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Unique Ware vase in Black Basalt by Norman Wilson - c.1960s

Black Basalt, Unique Ware vase by Norman Wilson, © Wedgwood Museum
    Black Basalt, Unique Ware vase by Norman Wilson
    © Wedgwood Museum

The exterior of this vase has been decorated with a combination of Norman Wilson’s experimental glazes, which has resulted in a mottled multi-tonal effect. The interior of the vase is glazed in black. This is an example of Norman Wilson’s ‘Unique Wares’, which he worked on at intervals from 1928 to 1963.

The exterior of this vase has been decorated with a combination of Norman Wilson’s experimental glazes, which has resulted in a mottled multi-tonal effect. The interior of the vase is glazed in black. This is an example of Norman Wilson’s ‘Unique Wares’, which he worked on at intervals from 1928 to 1963. Wilson experimented with glazes and decoration applied to pre-made shapes. Many of these shapes were designed by Wilson and based on Chinese or Korean models with a majority of them being hand-thrown, although his experimental glazes were also applied to other Wedgwood shapes. Most of Wilson’s pieces were marked with his initials ‘NW’, in addition to other typical Wedgwood markings. This particular object was made C. 1960s.

  • Type of object: Ornamental ware/vase
  • Mark: WEDGWOOD NW
    [Printed]
    NW
    [Impressed]
  • Year produced: c.1960s
  • Body: Black Basalt
  • Glaze: black
  • Material: ceramic
  • Accession number: 9188
  • Dimensions: H: 225 mm, Diameter: 130 mm

Related people

  • Norman Wilson Designer

    Norman Wilson - Designer (1902 - 1985)

    Norman Wilson was born in 1902 and a master potter, designer and inventor. He was Works Manager at Etruria from 1927, Production Director from 1946 and Joint Managing Director from 1961. Norman Wilson was educated at Ellesmere College and graduated as a silver medallist from the North Staffordshire Technical College. He worked for a short period with his father who was also a china manufacturer before emigrating to Canada where he broke in polo ponies. He was recalled to the Wedgwood company by Frank Wedgwood who appointed him Works Manager at Etruria in September 1927. Norman Wilson was responsible for the introduction of the first gas-fired tunnel ovens at the factory as well as a wide range of new bodies, shapes and glazes. Mr. Wilson during the period 1930-1960 experimented and produced a wide range of Ornamental items such as vases and bowls in a range of ceramic bodies, and exhibiting a wide variety of glazes. He died in 1985. His son, Andrew Norman Wilson (best known as A.N.Wilson), born in 1950, is a writer, newspaper columnist and broadcaster.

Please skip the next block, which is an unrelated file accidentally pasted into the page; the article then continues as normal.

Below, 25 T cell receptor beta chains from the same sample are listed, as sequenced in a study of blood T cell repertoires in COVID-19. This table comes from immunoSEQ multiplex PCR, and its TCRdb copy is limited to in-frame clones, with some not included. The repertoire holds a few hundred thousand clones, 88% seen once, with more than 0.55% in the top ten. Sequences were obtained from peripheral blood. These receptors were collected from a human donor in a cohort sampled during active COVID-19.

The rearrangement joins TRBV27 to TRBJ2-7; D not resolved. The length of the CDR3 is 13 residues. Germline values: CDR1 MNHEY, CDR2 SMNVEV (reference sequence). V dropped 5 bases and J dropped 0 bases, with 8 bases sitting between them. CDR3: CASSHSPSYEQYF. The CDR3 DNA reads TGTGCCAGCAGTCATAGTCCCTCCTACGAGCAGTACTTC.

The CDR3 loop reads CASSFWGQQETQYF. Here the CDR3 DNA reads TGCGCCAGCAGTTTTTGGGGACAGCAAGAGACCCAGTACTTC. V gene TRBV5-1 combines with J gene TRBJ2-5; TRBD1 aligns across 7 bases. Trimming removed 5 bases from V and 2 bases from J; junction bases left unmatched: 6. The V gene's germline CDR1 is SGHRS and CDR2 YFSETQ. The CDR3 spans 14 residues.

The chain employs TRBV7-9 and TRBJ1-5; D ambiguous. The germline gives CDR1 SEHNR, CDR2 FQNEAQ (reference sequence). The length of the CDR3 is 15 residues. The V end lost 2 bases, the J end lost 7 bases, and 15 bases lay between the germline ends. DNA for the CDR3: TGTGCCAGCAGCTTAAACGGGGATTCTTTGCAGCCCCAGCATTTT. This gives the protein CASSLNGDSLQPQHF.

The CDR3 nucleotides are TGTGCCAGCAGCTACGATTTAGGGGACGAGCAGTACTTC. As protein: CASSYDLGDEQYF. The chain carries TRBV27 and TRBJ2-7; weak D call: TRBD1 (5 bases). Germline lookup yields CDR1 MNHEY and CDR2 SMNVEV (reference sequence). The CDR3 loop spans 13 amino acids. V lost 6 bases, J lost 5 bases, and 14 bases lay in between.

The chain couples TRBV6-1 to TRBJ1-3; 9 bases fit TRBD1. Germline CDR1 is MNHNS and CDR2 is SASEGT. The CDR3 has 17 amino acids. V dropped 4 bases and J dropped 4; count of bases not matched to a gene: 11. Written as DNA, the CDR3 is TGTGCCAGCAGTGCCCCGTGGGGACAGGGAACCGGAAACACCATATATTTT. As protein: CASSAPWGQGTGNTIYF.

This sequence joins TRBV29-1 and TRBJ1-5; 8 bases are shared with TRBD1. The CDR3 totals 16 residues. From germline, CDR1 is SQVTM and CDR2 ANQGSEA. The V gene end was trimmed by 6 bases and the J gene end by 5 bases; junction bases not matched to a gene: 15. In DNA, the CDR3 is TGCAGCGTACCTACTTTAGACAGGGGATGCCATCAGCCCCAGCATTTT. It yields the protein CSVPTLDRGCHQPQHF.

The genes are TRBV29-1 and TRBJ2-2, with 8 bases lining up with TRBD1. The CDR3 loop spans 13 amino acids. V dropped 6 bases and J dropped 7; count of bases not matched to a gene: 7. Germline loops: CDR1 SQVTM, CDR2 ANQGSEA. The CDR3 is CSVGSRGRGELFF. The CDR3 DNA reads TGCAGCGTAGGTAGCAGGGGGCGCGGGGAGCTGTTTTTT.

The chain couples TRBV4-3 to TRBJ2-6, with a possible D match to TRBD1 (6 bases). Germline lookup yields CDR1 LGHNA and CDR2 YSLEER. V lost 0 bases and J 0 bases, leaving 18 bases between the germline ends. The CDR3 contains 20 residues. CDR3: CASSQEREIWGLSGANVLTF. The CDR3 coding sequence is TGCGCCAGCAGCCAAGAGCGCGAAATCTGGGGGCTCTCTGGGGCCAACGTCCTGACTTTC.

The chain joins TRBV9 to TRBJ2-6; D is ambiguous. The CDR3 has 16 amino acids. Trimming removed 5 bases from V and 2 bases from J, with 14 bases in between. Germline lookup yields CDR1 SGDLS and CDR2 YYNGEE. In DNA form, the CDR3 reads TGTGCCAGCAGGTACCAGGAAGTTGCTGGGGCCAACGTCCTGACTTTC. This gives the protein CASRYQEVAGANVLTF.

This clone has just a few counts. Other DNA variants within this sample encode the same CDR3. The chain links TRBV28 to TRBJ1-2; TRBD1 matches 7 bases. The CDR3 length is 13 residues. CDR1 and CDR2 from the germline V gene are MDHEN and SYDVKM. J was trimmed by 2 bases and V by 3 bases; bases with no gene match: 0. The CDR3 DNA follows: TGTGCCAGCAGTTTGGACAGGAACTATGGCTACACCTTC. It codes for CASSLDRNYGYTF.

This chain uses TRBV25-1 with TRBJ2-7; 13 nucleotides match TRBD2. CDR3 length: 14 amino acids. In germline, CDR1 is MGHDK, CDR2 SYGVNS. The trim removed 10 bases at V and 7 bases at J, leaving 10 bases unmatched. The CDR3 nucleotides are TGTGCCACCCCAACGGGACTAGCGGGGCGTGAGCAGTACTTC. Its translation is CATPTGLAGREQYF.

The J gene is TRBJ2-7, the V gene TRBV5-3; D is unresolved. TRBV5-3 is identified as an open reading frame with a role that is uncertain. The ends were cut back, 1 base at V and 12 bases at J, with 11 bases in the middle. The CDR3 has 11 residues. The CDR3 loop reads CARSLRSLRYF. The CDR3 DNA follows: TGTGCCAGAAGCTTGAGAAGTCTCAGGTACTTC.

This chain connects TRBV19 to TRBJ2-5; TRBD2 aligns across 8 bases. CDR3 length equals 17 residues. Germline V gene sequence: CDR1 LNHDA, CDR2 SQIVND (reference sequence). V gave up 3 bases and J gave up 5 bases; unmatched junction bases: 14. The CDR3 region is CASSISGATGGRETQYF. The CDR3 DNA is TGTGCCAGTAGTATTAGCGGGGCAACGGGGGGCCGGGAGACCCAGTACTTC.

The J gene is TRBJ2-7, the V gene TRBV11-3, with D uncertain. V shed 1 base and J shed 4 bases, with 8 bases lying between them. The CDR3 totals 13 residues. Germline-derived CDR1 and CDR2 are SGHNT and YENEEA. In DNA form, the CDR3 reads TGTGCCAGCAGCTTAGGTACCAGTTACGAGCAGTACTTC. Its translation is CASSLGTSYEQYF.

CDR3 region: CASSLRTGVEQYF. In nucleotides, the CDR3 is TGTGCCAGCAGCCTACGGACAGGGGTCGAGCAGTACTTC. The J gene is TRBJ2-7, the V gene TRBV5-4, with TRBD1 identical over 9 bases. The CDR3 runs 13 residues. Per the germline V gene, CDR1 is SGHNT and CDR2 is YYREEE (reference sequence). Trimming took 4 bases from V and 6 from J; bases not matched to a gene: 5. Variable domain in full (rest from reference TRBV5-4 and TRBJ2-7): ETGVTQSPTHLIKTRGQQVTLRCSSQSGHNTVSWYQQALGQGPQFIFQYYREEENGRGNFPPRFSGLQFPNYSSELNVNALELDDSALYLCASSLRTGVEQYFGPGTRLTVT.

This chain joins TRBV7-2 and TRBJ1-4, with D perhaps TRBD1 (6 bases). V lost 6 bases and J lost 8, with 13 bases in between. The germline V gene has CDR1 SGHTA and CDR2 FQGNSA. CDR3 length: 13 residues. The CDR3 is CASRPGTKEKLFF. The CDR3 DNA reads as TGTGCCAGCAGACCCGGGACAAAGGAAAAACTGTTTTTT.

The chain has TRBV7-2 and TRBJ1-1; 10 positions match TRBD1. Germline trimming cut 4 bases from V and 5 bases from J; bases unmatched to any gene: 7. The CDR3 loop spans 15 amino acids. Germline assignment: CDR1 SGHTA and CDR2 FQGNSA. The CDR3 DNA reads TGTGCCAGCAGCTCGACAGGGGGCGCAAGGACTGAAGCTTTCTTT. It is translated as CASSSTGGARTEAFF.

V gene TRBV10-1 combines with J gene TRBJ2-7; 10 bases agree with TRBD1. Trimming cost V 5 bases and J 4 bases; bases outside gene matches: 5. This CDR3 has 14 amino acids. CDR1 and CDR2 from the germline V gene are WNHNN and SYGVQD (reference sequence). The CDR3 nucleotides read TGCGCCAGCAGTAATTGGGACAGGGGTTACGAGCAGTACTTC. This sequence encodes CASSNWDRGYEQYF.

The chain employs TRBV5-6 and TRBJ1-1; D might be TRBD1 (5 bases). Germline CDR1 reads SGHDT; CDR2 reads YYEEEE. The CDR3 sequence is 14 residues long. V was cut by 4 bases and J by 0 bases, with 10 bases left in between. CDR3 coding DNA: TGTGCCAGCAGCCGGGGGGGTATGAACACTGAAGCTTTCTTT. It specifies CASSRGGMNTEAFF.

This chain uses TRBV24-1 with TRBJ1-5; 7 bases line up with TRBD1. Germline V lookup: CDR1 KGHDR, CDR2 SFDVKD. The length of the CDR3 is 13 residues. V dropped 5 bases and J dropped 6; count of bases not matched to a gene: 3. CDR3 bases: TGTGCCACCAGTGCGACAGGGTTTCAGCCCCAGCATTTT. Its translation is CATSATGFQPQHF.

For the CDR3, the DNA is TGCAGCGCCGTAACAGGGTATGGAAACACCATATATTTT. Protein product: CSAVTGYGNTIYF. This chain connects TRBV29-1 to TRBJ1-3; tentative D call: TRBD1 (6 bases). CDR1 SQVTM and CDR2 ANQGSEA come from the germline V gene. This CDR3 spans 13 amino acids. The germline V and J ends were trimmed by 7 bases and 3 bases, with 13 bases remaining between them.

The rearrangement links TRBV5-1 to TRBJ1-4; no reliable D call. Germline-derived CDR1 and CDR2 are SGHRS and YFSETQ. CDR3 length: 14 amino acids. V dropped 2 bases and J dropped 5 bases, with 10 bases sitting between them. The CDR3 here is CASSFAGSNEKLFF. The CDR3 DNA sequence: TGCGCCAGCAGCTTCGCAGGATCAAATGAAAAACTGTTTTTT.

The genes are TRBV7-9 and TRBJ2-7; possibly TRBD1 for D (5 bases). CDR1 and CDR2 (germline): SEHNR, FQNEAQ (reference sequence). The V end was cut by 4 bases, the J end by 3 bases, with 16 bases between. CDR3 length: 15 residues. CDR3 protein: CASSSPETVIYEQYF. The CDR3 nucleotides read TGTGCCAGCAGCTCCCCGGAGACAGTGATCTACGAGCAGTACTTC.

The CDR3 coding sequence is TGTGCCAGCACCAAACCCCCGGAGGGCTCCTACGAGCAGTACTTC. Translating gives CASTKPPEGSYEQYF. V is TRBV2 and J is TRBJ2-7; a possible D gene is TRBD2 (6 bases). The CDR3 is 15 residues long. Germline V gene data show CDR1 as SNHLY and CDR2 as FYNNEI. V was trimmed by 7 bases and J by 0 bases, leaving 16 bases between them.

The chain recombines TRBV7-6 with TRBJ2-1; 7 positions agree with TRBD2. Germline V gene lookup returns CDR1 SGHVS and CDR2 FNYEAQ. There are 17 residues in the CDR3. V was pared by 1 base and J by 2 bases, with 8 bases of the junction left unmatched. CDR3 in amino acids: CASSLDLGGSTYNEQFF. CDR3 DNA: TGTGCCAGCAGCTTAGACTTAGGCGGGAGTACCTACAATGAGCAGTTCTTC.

Glossary

  • Black Basalt

    Black Basalt

    A fine-grained black stoneware body, composed of ball clay, calcined ochre and manganese oxide. Josiah Wedgwood developed black basalt in 1768 to replace the earlier ‘black Egyptian’ ware produced in Staffordshire in the mid-eighteenth century. 

     

    Basalt was described by Josiah Wedgwood as ‘A fine black Porcelain, having nearly the same properties as the Basaltes i.e., the mineral rock', resisting the Attack of Acids; being a Touch-stone to Copper, Silver and Gold, and equal in Hardness to Agate or Porphyry'. It was the result of his experiments to perfect fine-grained stoneware suitable for the production of ornamental pieces, one that would complement the neo-classical styles then coming into vogue. It is probable that Wedgwood was experimenting with a basalt body in September 1767. He wrote to Bentley, ‘I am still going on with my tryals, & want much to shew you some of them'. Certainly within 12 months Basalt was generally available. From 1773 Wedgwood's plain-black body became universally known as ‘basaltes'. Both ornamental and useful wares were produced in this versatile body and it was used to make virtually anything the public required. Wedgwood placed great confidence in his material, predicting that ‘Black is Sterling and will last for ever'.

    Black clay was derived from ‘Carr', an oxide of iron suspended in the water that had flowed through coal seams and mines. This was drained and dried and then sold by the cartload to potters for use in the production of basalt pottery. Wedgwood made no secret of his recipe for Basalt, which he recorded on page 236 of ‘Common Place Book I. The entry is dated 1777, and reads:

    ‘Our Black Basalt Body. 80 of ball clay sifted 80 of Carr [ochre] calcined & ground 9 of manganese. The above is one Blending.'

    When these ingredients were fired together at a high temperature they vitrified into a fine-textured black body. The distinctive colour of Wedgwood's basalt, which has a deep purplish-black hue, is due to the high proportion of manganese included in the formula.